If you cringe at the thought of slogging through a workout at the end of a long workday, take heart: You can lose weight by reducing your calorie intake. Losing weight depends on creating a calorie deficit, or taking in fewer calories than your body uses each day. Whether you create that deficit by eating less, exercising more or a combination of the two doesn't matter. Still, you might want to reconsider skipping a workout; exercise makes a weight-loss diet more effective and it improves your overall health and well-being.
The benefits of exercise are plentiful. A trim waistline, a reduced risk of cancer and diabetes and better quality sleep are just a few reasons to get back in the gym. If the gym isn't for you, try a yoga class, hiking, dancing, cycling or any other activity that gets your heart pumping for about 150 minutes each week.
Reduce your caloric intake by 500 to 1,000 calories a day to lose about 1 to 2 pounds a week, which is considered a safe rate of weight loss. If you are considering starving yourself to fit into a new bikini by summer vacation, think again. Consuming fewer than 1,200 calories a day can lead to nutrient deficiencies, and a large amount of rapid weight loss often comes from lean muscle mass and water weight, not fat.
Give up sugar-sweetened beverages and baked goods, candy, flavored yogurt or any other foods with added sugars. Added sugars are a major contributor of calories to the American diet. Instead, soothe your sweet tooth with sugars found naturally in fresh fruit and low-fat, no-sugar-added dairy products.
Pile your plate high with fresh veggies at every meal. Replace high-carb grain products and fatty meats with fresh produce to reduce your calorie intake. Sorry, this does not give you license to pig out on potatoes; choose non-starchy vegetables, such as broccoli, lettuce and bell peppers, which are lower in calories and higher in fiber and water content to help you feel full.
Choose whole grains instead of refined grains. The calories are about the same, but the way your body processes the two types of grain is different. Refined grains have the bran and germ removed during processing, which also removes much of the fiber and other nutrients. Fiber helps foods digest slower, leading to steadier blood sugar and insulin levels. Refined grains, on the other hand, are digested quicker, leading to spikes in blood sugar and insulin. Over time, significant fluctuations in blood sugar and insulin levels can lead to weight gain. So, make your favorite veggie pizza with a whole-grain crust and ask for brown rice in your California roll the next time you grab sushi with friends.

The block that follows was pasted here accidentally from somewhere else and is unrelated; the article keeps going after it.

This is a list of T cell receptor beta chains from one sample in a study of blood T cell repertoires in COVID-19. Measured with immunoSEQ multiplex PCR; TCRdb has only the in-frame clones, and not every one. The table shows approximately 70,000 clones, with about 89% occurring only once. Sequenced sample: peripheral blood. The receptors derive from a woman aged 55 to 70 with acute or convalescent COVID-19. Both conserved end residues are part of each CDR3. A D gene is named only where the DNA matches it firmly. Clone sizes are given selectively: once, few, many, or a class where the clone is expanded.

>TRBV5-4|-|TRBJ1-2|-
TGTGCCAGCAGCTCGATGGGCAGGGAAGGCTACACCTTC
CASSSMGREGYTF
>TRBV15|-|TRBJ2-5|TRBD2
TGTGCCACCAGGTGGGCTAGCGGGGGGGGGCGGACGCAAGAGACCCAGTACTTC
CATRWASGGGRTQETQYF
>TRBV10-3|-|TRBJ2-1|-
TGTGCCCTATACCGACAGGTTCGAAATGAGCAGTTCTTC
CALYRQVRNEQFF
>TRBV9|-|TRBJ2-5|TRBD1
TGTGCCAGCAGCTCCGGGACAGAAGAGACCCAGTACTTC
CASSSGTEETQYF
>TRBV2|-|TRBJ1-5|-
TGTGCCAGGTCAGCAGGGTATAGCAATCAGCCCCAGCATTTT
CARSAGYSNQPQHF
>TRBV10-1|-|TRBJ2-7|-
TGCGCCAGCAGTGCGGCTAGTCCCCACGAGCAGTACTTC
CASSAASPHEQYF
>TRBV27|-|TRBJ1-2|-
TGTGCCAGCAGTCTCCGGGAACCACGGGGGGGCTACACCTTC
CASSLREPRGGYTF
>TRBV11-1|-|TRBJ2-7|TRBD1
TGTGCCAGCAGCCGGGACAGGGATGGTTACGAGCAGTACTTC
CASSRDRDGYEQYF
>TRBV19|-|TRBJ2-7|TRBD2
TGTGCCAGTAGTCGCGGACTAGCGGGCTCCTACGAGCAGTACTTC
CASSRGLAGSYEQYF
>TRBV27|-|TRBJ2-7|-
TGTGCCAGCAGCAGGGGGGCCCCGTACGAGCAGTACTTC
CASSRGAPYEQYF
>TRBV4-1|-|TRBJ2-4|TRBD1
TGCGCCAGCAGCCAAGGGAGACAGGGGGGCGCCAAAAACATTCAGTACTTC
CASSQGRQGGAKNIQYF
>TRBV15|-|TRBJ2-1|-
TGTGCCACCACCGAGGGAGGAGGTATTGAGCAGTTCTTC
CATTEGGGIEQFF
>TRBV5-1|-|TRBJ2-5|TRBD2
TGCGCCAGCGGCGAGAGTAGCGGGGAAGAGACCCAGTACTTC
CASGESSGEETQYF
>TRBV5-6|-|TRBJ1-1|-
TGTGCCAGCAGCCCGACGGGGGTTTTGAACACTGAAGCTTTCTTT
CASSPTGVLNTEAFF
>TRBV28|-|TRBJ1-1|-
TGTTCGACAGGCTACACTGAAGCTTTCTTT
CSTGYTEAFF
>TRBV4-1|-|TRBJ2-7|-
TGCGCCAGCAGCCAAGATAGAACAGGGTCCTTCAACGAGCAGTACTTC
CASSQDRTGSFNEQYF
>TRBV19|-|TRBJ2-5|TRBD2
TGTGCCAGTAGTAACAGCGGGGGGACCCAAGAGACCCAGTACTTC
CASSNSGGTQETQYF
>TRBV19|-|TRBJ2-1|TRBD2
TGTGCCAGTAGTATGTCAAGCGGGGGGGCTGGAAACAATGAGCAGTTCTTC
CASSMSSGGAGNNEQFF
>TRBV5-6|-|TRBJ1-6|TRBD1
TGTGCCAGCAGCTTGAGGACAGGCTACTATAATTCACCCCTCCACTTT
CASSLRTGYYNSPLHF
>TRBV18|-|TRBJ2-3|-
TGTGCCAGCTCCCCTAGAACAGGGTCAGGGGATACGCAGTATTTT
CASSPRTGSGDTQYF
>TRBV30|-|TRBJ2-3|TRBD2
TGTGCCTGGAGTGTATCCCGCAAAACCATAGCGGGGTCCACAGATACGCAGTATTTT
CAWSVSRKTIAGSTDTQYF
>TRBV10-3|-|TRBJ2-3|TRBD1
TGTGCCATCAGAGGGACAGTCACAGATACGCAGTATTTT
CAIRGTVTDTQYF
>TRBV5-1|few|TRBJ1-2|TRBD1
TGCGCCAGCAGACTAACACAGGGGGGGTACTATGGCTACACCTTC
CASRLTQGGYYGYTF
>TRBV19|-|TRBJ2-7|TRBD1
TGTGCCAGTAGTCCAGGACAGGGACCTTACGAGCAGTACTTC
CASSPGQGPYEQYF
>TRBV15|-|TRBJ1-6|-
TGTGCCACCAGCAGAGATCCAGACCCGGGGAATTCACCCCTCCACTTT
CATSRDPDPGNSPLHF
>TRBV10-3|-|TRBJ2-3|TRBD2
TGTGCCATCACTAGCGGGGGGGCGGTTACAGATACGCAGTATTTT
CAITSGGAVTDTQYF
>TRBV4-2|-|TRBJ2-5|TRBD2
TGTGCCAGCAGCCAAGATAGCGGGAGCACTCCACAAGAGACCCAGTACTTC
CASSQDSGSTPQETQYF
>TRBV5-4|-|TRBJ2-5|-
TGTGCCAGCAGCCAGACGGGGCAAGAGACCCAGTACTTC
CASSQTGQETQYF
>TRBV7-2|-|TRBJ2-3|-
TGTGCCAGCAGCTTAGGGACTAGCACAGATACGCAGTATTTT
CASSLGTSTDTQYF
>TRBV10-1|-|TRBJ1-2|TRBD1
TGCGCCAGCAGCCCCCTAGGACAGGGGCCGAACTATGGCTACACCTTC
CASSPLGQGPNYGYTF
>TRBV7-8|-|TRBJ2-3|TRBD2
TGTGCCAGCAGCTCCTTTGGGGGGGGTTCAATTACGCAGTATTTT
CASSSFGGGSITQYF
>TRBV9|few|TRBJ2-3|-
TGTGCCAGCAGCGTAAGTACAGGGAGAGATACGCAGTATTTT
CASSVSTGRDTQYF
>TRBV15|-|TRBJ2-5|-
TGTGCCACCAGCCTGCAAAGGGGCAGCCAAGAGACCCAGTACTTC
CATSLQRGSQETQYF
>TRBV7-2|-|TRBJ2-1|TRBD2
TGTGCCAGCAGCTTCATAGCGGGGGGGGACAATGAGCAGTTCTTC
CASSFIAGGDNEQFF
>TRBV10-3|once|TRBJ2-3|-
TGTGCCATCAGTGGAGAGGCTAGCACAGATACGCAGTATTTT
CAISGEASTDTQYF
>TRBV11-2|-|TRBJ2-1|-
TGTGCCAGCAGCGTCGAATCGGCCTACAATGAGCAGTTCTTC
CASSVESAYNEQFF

- MayoClinic.com: Fast Weight Loss -- What's Wrong with It?
- ShareCare: Is There a Calorie Minimum Below Which People Should Not Go?
- Harvard School of Public Health: Sugary Drinks and Obesity Fact Sheet
- JoyBauer: Health Benefits of Refined Grains
- Integrative Oncology Essentials: Anti-Cancer Nutrition -- Sugar and Carbohydrates 101
- MayoClinic.com: Exercise -- 7 Benefits of Regular Physical Activity
- Centers for Disease Control and Prevention: How Much Physical Activity Do Adults Need?
- The benefits of exercise are plentiful. A trim waistline, a reduced risk of cancer and diabetes and better quality sleep are just a few reasons to get back in the gym. If the gym isn't for you, try a yoga class, hiking, dancing, cycling or any other activity that gets your heart pumping for about 150 minutes each week.
Jody Braverman is a professional writer and editor based in Atlanta. She studied creative writing at the American University of Paris and received a Bachelor of Arts in English from the University of Maryland. She also received personal trainer certification from NASM and her 200-hour yoga teacher certification from YogaWorks.